Nine to five work culture needs to end
Many people are finding that working nine hours a day, five days a week is not a fulfilling life to live. When working nine to five, people are living to work, not working to live. There needs to be a reconstruction of America’s working hours that reflects the shift in employees’ needs.
People have already been working from home since the beginning of the pandemic. Despite this massive change, the hours at one’s job have stayed the same.
Working long hours contributes to stress, inadequate sleep and lower productivity. Working as many hours as a nine to five job requires does not allow sufficient flexibility. This forces employees to prioritize work over free time or risk losing their jobs.
“I don’t like (the nine to five workday),” said public relations freshman Alexia Aguilar. “I feel like there should be more flexibility with the workday as it causes a lot of issues.”
Many people, especially young people like Aguilar, are realizing they do not want to spend their lives working for a job that limits their freedom and has more control over their lives than they do.
During the pandemic, people were able to work from home, but many employees had to deal with managers looking over them to make sure they were getting the work done. In fact, there was an 87 percent increase in the creation of monitoring apps like ActivTrak, Hubstaff and Interguard, which all have varying degrees of surveillance techniques like taking snapshots of employees’ screens and saving search history.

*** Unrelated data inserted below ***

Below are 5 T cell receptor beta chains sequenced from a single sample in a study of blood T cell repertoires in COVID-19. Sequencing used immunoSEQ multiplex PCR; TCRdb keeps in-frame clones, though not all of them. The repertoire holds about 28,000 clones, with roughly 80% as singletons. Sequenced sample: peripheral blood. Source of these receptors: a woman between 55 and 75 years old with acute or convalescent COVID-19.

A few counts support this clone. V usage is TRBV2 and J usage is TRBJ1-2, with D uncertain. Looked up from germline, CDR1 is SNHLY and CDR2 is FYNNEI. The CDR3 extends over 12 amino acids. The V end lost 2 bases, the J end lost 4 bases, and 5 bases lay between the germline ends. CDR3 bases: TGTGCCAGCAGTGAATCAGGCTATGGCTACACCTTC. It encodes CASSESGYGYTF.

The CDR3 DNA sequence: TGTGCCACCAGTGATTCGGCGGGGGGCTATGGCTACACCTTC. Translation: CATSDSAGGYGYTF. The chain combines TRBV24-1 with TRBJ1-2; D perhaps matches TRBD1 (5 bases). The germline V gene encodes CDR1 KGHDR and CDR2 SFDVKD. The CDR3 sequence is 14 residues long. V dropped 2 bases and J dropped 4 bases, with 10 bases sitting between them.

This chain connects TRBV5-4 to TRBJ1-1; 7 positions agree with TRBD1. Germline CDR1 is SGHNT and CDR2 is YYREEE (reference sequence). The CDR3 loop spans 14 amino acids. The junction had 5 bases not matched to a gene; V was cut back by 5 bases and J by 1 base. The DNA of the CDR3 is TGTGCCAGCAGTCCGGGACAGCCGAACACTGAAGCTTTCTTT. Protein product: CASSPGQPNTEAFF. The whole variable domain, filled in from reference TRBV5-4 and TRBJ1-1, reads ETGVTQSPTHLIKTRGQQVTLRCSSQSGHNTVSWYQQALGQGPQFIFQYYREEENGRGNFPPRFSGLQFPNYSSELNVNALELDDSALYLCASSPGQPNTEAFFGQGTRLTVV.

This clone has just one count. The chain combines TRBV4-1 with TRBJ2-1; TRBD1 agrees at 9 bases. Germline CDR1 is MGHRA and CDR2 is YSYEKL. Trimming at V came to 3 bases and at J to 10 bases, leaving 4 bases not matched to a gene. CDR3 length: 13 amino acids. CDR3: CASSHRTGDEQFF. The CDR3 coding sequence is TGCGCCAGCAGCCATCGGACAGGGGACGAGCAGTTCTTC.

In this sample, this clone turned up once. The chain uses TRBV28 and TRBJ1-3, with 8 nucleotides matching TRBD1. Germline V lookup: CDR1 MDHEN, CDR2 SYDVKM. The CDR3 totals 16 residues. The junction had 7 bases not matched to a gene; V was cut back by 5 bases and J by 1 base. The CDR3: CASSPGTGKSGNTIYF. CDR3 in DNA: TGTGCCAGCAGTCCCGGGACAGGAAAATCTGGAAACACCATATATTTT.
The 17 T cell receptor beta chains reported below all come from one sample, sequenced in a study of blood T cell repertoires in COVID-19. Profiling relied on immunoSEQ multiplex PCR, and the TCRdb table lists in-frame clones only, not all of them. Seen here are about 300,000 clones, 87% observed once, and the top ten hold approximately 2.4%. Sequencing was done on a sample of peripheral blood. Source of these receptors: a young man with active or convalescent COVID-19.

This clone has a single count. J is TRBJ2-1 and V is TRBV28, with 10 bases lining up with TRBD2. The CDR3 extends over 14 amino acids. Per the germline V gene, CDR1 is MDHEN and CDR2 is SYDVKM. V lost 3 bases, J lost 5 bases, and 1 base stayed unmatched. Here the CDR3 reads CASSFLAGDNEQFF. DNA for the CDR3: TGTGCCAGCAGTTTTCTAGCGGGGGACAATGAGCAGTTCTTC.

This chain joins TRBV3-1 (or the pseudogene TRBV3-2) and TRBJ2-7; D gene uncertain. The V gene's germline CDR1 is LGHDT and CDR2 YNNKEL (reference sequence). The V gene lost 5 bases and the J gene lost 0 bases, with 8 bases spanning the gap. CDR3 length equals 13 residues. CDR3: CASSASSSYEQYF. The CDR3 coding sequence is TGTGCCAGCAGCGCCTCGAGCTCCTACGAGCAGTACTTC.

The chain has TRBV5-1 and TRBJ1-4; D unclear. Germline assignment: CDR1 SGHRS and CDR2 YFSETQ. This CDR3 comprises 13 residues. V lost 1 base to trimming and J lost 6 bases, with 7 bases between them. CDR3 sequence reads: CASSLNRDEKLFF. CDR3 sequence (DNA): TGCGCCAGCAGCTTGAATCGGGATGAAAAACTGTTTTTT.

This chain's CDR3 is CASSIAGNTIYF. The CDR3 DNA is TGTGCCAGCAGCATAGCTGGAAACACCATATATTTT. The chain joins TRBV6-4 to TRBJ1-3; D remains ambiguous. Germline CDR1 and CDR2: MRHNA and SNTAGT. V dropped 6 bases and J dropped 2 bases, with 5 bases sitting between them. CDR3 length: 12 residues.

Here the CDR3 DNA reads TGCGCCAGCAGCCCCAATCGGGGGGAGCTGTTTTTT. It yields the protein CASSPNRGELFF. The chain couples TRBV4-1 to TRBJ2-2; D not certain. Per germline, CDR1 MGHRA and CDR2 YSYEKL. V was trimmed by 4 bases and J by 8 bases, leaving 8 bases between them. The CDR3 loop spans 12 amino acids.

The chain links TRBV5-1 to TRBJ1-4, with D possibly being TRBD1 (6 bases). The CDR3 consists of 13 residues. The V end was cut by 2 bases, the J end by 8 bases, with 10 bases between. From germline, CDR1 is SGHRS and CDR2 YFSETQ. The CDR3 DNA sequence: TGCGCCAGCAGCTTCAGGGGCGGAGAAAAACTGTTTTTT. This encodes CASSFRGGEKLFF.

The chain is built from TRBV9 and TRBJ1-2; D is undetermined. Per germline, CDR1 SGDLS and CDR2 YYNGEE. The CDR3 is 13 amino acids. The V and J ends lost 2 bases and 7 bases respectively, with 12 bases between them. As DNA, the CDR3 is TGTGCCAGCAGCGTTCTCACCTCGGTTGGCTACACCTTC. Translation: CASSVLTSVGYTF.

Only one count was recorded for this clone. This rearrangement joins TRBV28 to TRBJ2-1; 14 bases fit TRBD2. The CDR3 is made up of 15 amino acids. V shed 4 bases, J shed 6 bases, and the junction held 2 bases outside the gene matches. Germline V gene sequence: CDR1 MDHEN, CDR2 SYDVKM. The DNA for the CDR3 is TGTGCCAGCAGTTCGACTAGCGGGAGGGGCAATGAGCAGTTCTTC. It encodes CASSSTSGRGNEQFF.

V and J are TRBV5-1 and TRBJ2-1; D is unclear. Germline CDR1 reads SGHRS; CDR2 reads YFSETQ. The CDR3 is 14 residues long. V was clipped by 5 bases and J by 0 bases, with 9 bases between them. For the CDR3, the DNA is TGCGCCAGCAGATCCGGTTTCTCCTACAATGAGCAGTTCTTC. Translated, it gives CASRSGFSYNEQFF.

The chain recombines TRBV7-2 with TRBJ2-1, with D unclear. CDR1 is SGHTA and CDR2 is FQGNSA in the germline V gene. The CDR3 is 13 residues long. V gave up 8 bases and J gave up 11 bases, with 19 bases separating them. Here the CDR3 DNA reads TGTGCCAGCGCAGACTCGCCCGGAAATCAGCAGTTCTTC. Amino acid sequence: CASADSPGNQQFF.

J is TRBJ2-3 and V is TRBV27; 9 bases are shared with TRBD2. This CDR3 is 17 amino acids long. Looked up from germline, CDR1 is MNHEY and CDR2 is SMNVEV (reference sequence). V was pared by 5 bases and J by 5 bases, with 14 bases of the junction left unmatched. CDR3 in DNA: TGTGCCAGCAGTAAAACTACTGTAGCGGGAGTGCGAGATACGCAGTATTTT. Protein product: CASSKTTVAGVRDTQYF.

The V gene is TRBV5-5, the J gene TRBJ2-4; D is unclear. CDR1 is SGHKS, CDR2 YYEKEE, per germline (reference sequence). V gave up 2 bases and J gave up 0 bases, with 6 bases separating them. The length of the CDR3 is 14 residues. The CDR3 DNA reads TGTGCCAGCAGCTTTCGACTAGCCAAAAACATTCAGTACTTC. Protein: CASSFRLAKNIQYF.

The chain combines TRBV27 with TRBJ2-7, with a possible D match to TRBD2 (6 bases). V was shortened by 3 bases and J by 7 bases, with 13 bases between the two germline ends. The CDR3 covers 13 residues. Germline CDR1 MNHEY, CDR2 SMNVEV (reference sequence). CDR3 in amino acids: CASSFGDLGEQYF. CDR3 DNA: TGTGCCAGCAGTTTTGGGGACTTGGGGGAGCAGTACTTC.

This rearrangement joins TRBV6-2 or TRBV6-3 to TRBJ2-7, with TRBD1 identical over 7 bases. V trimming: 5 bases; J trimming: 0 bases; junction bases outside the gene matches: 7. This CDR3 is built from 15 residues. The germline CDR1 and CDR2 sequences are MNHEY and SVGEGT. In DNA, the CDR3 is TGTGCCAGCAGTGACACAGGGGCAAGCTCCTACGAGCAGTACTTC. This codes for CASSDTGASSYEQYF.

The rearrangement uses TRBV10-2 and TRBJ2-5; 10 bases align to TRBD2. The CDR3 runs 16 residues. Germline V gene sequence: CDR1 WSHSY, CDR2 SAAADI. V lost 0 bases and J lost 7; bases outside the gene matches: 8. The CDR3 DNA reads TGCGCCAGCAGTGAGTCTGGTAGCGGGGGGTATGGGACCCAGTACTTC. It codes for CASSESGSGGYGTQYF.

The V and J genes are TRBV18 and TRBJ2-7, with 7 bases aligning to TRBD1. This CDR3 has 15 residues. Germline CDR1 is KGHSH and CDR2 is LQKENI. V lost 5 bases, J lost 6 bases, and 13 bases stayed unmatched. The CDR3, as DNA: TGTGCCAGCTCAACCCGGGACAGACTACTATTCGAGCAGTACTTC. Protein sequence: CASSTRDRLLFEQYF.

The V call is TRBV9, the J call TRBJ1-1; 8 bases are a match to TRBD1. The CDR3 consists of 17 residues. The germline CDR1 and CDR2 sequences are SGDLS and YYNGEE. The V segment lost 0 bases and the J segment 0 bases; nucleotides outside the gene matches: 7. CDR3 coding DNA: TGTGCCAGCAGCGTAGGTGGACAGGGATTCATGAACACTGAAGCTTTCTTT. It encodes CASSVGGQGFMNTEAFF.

The micro-managing of employees is not helpful to their productivity nor does it make them enjoy their work. It does the exact opposite. About 70-85 percent of workers have said their job performance and morale were negatively affected by micromanagement.
On the other hand, a small project called STAR was created by the company Results-Only Work Environment to test how well employees performed with little to no interference from management. This includes choosing where, when and how their employees decided to work. It led to amazing results.
After six months, the employees were happier with their work, experienced less burnout and their production skyrocketed.
With that in mind, employees thrive when they are allowed to make decisions over different aspects of their work that are traditionally decided by their managers. The freedom employees get when they decide when to get their work done also allows them to have time to do other things that make them happy.
Once employees no longer have to sacrifice living life for their work, the working culture in America can no longer be deemed one of the most stressful in the world. It’s time to change the nine to five workday.
Cindy Rivas Alfaro is a journalism freshman who can be reached at [email protected]